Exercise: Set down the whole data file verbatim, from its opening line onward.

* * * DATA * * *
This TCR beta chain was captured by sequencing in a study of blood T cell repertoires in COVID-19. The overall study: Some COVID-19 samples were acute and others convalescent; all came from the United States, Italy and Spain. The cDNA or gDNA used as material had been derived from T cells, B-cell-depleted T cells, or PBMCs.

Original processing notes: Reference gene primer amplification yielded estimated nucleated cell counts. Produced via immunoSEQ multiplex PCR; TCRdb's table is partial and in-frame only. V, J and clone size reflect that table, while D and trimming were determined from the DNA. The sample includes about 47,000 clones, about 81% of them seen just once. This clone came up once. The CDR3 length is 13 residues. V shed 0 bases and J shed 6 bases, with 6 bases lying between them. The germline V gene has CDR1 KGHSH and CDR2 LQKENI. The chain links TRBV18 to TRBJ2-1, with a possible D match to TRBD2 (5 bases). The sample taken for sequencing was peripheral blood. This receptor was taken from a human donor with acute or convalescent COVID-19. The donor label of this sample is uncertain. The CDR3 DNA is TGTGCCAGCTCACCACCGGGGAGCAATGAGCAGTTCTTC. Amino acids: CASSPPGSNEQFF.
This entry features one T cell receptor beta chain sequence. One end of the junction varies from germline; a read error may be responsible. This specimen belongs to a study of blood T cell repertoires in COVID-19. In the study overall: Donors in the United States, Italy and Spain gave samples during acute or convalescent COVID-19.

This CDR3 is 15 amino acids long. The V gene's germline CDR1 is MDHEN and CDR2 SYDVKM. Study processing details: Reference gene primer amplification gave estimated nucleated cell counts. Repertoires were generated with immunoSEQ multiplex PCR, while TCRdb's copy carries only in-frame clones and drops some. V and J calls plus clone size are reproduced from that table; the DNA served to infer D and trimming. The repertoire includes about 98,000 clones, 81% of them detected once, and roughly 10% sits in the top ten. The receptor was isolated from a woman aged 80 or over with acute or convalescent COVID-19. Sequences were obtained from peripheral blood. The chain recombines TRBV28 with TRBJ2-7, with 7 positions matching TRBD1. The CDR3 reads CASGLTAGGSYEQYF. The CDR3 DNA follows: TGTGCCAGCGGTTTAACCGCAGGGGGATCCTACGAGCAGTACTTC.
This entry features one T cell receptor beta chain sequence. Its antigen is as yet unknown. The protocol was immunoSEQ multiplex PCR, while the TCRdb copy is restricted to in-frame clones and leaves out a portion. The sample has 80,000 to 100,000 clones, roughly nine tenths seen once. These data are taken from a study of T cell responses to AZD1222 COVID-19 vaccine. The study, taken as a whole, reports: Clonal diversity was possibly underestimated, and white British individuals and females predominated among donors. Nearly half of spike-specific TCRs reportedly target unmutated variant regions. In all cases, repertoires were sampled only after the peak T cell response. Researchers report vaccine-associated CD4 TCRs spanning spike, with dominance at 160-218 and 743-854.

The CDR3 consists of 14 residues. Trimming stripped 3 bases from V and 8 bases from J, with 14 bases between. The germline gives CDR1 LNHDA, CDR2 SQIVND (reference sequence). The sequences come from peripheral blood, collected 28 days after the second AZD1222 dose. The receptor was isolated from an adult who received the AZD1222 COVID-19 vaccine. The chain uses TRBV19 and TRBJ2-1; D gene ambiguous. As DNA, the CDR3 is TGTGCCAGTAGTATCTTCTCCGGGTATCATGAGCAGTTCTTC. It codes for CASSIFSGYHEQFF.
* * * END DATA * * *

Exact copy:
This TCR beta chain was captured by sequencing in a study of blood T cell repertoires in COVID-19. The overall study: Some COVID-19 samples were acute and others convalescent; all came from the United States, Italy and Spain. The cDNA or gDNA used as material had been derived from T cells, B-cell-depleted T cells, or PBMCs.

Original processing notes: Reference gene primer amplification yielded estimated nucleated cell counts. Produced via immunoSEQ multiplex PCR; TCRdb's table is partial and in-frame only. V, J and clone size reflect that table, while D and trimming were determined from the DNA. The sample includes about 47,000 clones, about 81% of them seen just once. This clone came up once. The CDR3 length is 13 residues. V shed 0 bases and J shed 6 bases, with 6 bases lying between them. The germline V gene has CDR1 KGHSH and CDR2 LQKENI. The chain links TRBV18 to TRBJ2-1, with a possible D match to TRBD2 (5 bases). The sample taken for sequencing was peripheral blood. This receptor was taken from a human donor with acute or convalescent COVID-19. The donor label of this sample is uncertain. The CDR3 DNA is TGTGCCAGCTCACCACCGGGGAGCAATGAGCAGTTCTTC. Amino acids: CASSPPGSNEQFF.
This entry features one T cell receptor beta chain sequence. One end of the junction varies from germline; a read error may be responsible. This specimen belongs to a study of blood T cell repertoires in COVID-19. In the study overall: Donors in the United States, Italy and Spain gave samples during acute or convalescent COVID-19.

This CDR3 is 15 amino acids long. The V gene's germline CDR1 is MDHEN and CDR2 SYDVKM. Study processing details: Reference gene primer amplification gave estimated nucleated cell counts. Repertoires were generated with immunoSEQ multiplex PCR, while TCRdb's copy carries only in-frame clones and drops some. V and J calls plus clone size are reproduced from that table; the DNA served to infer D and trimming. The repertoire includes about 98,000 clones, 81% of them detected once, and roughly 10% sits in the top ten. The receptor was isolated from a woman aged 80 or over with acute or convalescent COVID-19. Sequences were obtained from peripheral blood. The chain recombines TRBV28 with TRBJ2-7, with 7 positions matching TRBD1. The CDR3 reads CASGLTAGGSYEQYF. The CDR3 DNA follows: TGTGCCAGCGGTTTAACCGCAGGGGGATCCTACGAGCAGTACTTC.
This entry features one T cell receptor beta chain sequence. Its antigen is as yet unknown. The protocol was immunoSEQ multiplex PCR, while the TCRdb copy is restricted to in-frame clones and leaves out a portion. The sample has 80,000 to 100,000 clones, roughly nine tenths seen once. These data are taken from a study of T cell responses to AZD1222 COVID-19 vaccine. The study, taken as a whole, reports: Clonal diversity was possibly underestimated, and white British individuals and females predominated among donors. Nearly half of spike-specific TCRs reportedly target unmutated variant regions. In all cases, repertoires were sampled only after the peak T cell response. Researchers report vaccine-associated CD4 TCRs spanning spike, with dominance at 160-218 and 743-854.

The CDR3 consists of 14 residues. Trimming stripped 3 bases from V and 8 bases from J, with 14 bases between. The germline gives CDR1 LNHDA, CDR2 SQIVND (reference sequence). The sequences come from peripheral blood, collected 28 days after the second AZD1222 dose. The receptor was isolated from an adult who received the AZD1222 COVID-19 vaccine. The chain uses TRBV19 and TRBJ2-1; D gene ambiguous. As DNA, the CDR3 is TGTGCCAGTAGTATCTTCTCCGGGTATCATGAGCAGTTCTTC. It codes for CASSIFSGYHEQFF.